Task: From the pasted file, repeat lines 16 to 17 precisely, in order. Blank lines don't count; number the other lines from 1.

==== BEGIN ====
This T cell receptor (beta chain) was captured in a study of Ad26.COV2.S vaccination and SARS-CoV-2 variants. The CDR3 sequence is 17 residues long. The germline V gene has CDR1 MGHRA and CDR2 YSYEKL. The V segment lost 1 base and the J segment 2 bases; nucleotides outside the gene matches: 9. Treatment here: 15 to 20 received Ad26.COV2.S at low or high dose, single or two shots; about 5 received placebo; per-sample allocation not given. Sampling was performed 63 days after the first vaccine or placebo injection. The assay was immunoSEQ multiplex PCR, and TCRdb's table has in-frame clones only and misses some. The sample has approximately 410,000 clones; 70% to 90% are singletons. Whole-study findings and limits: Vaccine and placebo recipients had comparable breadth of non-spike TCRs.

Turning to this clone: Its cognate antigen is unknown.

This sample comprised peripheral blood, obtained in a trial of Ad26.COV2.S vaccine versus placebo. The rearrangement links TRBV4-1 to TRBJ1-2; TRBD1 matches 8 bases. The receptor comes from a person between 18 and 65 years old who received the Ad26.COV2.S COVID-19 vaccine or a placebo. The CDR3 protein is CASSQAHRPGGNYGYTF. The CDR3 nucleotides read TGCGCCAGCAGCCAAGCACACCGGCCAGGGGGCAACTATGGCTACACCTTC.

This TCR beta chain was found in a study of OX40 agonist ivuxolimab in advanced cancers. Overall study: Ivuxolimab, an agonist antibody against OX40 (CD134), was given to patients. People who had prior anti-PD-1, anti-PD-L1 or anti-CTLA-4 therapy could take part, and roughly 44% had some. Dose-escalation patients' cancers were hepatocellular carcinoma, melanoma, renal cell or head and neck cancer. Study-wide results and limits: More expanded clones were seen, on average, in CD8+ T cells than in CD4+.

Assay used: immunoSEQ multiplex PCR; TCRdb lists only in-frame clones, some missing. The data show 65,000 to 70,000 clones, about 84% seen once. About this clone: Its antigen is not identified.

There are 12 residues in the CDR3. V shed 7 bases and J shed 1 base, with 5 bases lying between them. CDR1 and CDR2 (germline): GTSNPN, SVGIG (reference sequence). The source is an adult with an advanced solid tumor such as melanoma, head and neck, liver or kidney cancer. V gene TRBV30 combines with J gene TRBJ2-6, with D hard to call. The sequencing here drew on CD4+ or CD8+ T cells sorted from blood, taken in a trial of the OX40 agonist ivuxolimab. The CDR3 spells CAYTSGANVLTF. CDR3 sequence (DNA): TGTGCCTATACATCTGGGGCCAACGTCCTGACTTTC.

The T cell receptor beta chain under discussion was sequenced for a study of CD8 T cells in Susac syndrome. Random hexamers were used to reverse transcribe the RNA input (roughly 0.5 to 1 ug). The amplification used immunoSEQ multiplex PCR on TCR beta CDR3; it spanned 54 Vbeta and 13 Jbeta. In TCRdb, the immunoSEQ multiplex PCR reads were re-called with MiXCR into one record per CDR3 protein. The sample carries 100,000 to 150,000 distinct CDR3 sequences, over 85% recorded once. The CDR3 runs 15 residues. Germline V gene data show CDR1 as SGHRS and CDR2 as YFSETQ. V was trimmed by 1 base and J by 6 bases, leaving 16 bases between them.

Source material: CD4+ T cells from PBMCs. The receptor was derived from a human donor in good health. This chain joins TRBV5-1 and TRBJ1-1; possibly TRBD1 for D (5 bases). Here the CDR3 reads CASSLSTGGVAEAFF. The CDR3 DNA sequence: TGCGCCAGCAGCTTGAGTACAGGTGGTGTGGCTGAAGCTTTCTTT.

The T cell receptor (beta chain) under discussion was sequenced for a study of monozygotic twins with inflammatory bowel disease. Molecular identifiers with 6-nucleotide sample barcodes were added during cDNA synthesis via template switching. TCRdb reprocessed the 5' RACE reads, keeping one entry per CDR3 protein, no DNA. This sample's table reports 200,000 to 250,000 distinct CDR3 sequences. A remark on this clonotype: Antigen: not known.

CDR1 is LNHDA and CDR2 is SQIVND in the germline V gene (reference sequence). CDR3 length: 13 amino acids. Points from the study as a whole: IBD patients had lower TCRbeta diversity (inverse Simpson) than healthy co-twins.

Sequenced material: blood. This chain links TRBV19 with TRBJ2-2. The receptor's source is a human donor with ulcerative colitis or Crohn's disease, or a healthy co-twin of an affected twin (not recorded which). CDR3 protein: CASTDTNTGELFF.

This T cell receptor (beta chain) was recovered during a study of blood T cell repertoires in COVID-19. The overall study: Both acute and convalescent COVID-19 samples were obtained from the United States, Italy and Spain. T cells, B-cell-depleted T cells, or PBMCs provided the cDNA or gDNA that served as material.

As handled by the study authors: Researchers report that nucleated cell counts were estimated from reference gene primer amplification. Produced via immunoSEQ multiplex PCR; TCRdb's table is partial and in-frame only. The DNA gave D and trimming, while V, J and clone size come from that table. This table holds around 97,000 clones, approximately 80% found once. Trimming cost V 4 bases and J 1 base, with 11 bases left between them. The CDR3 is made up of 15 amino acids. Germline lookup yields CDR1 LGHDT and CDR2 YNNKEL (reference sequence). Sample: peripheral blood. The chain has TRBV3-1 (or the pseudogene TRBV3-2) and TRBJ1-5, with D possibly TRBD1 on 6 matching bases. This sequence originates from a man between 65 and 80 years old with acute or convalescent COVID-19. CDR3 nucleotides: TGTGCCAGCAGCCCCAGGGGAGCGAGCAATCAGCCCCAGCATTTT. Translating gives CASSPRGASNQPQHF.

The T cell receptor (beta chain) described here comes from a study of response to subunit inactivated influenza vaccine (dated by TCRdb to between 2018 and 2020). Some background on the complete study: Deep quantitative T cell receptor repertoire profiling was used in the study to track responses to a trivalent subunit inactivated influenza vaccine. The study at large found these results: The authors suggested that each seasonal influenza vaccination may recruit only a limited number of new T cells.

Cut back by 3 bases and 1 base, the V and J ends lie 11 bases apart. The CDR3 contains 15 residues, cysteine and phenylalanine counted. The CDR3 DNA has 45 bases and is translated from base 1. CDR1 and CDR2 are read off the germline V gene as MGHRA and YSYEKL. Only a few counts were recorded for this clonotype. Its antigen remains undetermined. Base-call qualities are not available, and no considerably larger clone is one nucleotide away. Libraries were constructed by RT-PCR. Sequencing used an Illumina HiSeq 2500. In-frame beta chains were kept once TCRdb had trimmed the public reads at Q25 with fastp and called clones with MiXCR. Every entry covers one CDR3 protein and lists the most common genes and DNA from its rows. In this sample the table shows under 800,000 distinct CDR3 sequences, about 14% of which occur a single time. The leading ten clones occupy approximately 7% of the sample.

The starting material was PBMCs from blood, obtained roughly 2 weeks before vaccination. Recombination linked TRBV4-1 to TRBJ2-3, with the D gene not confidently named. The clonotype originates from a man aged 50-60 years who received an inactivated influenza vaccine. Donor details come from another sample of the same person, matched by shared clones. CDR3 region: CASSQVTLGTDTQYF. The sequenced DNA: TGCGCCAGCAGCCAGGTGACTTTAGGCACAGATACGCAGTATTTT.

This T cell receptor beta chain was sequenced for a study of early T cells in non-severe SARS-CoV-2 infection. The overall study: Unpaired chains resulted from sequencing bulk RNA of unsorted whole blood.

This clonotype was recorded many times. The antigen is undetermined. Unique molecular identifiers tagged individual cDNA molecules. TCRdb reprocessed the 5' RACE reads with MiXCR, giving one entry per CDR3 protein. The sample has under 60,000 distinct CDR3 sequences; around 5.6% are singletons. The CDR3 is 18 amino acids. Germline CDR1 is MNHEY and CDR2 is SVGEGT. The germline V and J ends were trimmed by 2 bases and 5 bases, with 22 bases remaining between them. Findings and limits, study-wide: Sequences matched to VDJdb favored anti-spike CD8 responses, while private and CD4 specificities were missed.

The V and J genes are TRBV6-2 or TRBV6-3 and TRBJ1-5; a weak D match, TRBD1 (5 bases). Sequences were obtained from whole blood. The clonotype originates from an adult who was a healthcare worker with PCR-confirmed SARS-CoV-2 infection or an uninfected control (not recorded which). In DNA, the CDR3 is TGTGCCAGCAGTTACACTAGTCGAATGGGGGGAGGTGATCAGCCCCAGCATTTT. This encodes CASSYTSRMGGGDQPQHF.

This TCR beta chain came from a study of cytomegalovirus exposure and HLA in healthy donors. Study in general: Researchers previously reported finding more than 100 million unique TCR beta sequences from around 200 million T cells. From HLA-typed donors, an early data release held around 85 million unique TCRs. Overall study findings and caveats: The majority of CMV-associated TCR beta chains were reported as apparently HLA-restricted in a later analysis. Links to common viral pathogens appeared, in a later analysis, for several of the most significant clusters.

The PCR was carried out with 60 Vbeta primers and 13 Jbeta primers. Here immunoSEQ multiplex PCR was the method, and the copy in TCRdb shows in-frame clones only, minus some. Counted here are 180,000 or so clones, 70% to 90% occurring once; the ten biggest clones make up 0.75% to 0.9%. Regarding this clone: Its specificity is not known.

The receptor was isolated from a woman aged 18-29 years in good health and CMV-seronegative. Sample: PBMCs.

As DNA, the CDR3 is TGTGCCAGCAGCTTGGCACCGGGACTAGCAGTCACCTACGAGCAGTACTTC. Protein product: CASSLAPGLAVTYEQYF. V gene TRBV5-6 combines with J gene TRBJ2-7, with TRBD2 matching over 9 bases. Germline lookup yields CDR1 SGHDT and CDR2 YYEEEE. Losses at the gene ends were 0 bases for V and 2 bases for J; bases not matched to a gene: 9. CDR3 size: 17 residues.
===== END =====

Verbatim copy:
The starting material was PBMCs from blood, obtained roughly 2 weeks before vaccination. Recombination linked TRBV4-1 to TRBJ2-3, with the D gene not confidently named. The clonotype originates from a man aged 50-60 years who received an inactivated influenza vaccine. Donor details come from another sample of the same person, matched by shared clones. CDR3 region: CASSQVTLGTDTQYF. The sequenced DNA: TGCGCCAGCAGCCAGGTGACTTTAGGCACAGATACGCAGTATTTT.

This T cell receptor beta chain was sequenced for a study of early T cells in non-severe SARS-CoV-2 infection. The overall study: Unpaired chains resulted from sequencing bulk RNA of unsorted whole blood.